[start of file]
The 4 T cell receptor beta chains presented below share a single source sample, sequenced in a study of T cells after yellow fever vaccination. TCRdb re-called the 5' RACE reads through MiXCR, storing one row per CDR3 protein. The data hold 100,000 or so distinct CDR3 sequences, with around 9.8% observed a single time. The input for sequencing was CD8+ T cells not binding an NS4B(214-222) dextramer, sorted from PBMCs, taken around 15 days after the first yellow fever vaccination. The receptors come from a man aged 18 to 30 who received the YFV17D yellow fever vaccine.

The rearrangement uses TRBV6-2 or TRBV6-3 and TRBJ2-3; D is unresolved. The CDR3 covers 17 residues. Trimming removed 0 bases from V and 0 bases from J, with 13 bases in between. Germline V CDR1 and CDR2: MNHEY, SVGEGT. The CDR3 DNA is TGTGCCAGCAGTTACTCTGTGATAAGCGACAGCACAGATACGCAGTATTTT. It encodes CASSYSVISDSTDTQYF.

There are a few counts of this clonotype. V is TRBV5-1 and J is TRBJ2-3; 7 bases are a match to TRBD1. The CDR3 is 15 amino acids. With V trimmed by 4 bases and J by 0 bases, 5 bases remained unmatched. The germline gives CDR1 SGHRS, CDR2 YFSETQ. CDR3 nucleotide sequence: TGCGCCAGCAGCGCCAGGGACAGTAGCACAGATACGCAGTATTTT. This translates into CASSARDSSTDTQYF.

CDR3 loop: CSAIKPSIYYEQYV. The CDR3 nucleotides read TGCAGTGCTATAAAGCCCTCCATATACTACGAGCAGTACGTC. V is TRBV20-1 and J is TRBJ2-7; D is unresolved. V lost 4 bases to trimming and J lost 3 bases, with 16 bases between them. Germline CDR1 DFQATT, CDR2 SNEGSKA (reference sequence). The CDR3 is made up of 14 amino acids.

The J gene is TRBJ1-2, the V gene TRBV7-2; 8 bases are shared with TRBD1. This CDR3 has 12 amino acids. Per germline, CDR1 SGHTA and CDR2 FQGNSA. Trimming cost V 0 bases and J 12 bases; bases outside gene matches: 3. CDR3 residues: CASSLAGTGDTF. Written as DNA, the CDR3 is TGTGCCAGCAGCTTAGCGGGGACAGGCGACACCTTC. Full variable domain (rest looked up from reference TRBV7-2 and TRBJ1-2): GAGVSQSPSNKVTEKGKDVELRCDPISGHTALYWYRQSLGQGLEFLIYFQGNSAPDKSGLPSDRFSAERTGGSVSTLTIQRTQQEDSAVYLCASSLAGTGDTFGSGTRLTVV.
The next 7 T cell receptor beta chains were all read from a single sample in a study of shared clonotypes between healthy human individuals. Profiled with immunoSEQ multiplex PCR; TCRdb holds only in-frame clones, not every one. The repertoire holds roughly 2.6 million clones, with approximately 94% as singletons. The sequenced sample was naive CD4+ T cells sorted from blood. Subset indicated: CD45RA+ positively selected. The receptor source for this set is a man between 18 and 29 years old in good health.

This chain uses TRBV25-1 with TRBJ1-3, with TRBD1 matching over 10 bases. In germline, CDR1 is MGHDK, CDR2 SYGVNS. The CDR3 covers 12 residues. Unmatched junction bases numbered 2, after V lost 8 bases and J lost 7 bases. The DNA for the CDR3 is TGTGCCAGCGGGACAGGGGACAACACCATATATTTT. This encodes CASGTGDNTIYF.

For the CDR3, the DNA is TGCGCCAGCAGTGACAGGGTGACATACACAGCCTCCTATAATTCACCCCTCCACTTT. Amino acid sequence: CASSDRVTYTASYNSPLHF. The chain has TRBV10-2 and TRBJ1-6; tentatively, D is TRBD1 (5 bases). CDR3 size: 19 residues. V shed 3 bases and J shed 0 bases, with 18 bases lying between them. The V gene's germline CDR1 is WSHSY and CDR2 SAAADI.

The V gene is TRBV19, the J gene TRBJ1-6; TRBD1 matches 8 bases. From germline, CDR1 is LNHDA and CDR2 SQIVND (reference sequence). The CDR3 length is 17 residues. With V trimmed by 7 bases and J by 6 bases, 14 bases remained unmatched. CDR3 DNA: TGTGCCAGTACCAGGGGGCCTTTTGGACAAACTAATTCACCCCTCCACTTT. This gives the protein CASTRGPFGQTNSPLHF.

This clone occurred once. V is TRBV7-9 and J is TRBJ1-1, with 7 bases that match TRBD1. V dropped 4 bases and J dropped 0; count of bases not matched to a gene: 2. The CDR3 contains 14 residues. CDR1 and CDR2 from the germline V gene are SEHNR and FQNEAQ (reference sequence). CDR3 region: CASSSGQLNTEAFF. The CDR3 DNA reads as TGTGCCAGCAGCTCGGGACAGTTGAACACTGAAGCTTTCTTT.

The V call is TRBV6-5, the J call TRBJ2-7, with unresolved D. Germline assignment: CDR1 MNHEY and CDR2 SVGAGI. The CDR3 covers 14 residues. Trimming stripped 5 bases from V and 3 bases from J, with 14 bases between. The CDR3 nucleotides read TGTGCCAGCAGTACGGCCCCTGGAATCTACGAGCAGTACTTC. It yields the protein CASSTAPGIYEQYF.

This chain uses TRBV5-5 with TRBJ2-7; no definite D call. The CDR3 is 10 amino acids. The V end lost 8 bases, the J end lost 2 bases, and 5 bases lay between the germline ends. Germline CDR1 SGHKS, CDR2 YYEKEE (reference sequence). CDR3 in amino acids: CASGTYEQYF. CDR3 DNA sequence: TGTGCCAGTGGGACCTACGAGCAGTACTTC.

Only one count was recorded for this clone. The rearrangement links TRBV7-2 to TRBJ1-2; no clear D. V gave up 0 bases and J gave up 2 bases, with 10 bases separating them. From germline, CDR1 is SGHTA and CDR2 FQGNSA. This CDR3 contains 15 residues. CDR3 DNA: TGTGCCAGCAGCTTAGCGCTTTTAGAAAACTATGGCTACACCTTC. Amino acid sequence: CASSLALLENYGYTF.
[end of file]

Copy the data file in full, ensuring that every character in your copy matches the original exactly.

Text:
The 4 T cell receptor beta chains presented below share a single source sample, sequenced in a study of T cells after yellow fever vaccination. TCRdb re-called the 5' RACE reads through MiXCR, storing one row per CDR3 protein. The data hold 100,000 or so distinct CDR3 sequences, with around 9.8% observed a single time. The input for sequencing was CD8+ T cells not binding an NS4B(214-222) dextramer, sorted from PBMCs, taken around 15 days after the first yellow fever vaccination. The receptors come from a man aged 18 to 30 who received the YFV17D yellow fever vaccine.

The rearrangement uses TRBV6-2 or TRBV6-3 and TRBJ2-3; D is unresolved. The CDR3 covers 17 residues. Trimming removed 0 bases from V and 0 bases from J, with 13 bases in between. Germline V CDR1 and CDR2: MNHEY, SVGEGT. The CDR3 DNA is TGTGCCAGCAGTTACTCTGTGATAAGCGACAGCACAGATACGCAGTATTTT. It encodes CASSYSVISDSTDTQYF.

There are a few counts of this clonotype. V is TRBV5-1 and J is TRBJ2-3; 7 bases are a match to TRBD1. The CDR3 is 15 amino acids. With V trimmed by 4 bases and J by 0 bases, 5 bases remained unmatched. The germline gives CDR1 SGHRS, CDR2 YFSETQ. CDR3 nucleotide sequence: TGCGCCAGCAGCGCCAGGGACAGTAGCACAGATACGCAGTATTTT. This translates into CASSARDSSTDTQYF.

CDR3 loop: CSAIKPSIYYEQYV. The CDR3 nucleotides read TGCAGTGCTATAAAGCCCTCCATATACTACGAGCAGTACGTC. V is TRBV20-1 and J is TRBJ2-7; D is unresolved. V lost 4 bases to trimming and J lost 3 bases, with 16 bases between them. Germline CDR1 DFQATT, CDR2 SNEGSKA (reference sequence). The CDR3 is made up of 14 amino acids.

The J gene is TRBJ1-2, the V gene TRBV7-2; 8 bases are shared with TRBD1. This CDR3 has 12 amino acids. Per germline, CDR1 SGHTA and CDR2 FQGNSA. Trimming cost V 0 bases and J 12 bases; bases outside gene matches: 3. CDR3 residues: CASSLAGTGDTF. Written as DNA, the CDR3 is TGTGCCAGCAGCTTAGCGGGGACAGGCGACACCTTC. Full variable domain (rest looked up from reference TRBV7-2 and TRBJ1-2): GAGVSQSPSNKVTEKGKDVELRCDPISGHTALYWYRQSLGQGLEFLIYFQGNSAPDKSGLPSDRFSAERTGGSVSTLTIQRTQQEDSAVYLCASSLAGTGDTFGSGTRLTVV.
The next 7 T cell receptor beta chains were all read from a single sample in a study of shared clonotypes between healthy human individuals. Profiled with immunoSEQ multiplex PCR; TCRdb holds only in-frame clones, not every one. The repertoire holds roughly 2.6 million clones, with approximately 94% as singletons. The sequenced sample was naive CD4+ T cells sorted from blood. Subset indicated: CD45RA+ positively selected. The receptor source for this set is a man between 18 and 29 years old in good health.

This chain uses TRBV25-1 with TRBJ1-3, with TRBD1 matching over 10 bases. In germline, CDR1 is MGHDK, CDR2 SYGVNS. The CDR3 covers 12 residues. Unmatched junction bases numbered 2, after V lost 8 bases and J lost 7 bases. The DNA for the CDR3 is TGTGCCAGCGGGACAGGGGACAACACCATATATTTT. This encodes CASGTGDNTIYF.

For the CDR3, the DNA is TGCGCCAGCAGTGACAGGGTGACATACACAGCCTCCTATAATTCACCCCTCCACTTT. Amino acid sequence: CASSDRVTYTASYNSPLHF. The chain has TRBV10-2 and TRBJ1-6; tentatively, D is TRBD1 (5 bases). CDR3 size: 19 residues. V shed 3 bases and J shed 0 bases, with 18 bases lying between them. The V gene's germline CDR1 is WSHSY and CDR2 SAAADI.

The V gene is TRBV19, the J gene TRBJ1-6; TRBD1 matches 8 bases. From germline, CDR1 is LNHDA and CDR2 SQIVND (reference sequence). The CDR3 length is 17 residues. With V trimmed by 7 bases and J by 6 bases, 14 bases remained unmatched. CDR3 DNA: TGTGCCAGTACCAGGGGGCCTTTTGGACAAACTAATTCACCCCTCCACTTT. This gives the protein CASTRGPFGQTNSPLHF.

This clone occurred once. V is TRBV7-9 and J is TRBJ1-1, with 7 bases that match TRBD1. V dropped 4 bases and J dropped 0; count of bases not matched to a gene: 2. The CDR3 contains 14 residues. CDR1 and CDR2 from the germline V gene are SEHNR and FQNEAQ (reference sequence). CDR3 region: CASSSGQLNTEAFF. The CDR3 DNA reads as TGTGCCAGCAGCTCGGGACAGTTGAACACTGAAGCTTTCTTT.

The V call is TRBV6-5, the J call TRBJ2-7, with unresolved D. Germline assignment: CDR1 MNHEY and CDR2 SVGAGI. The CDR3 covers 14 residues. Trimming stripped 5 bases from V and 3 bases from J, with 14 bases between. The CDR3 nucleotides read TGTGCCAGCAGTACGGCCCCTGGAATCTACGAGCAGTACTTC. It yields the protein CASSTAPGIYEQYF.

This chain uses TRBV5-5 with TRBJ2-7; no definite D call. The CDR3 is 10 amino acids. The V end lost 8 bases, the J end lost 2 bases, and 5 bases lay between the germline ends. Germline CDR1 SGHKS, CDR2 YYEKEE (reference sequence). CDR3 in amino acids: CASGTYEQYF. CDR3 DNA sequence: TGTGCCAGTGGGACCTACGAGCAGTACTTC.

Only one count was recorded for this clone. The rearrangement links TRBV7-2 to TRBJ1-2; no clear D. V gave up 0 bases and J gave up 2 bases, with 10 bases separating them. From germline, CDR1 is SGHTA and CDR2 FQGNSA. This CDR3 contains 15 residues. CDR3 DNA: TGTGCCAGCAGCTTAGCGCTTTTAGAAAACTATGGCTACACCTTC. Amino acid sequence: CASSLALLENYGYTF.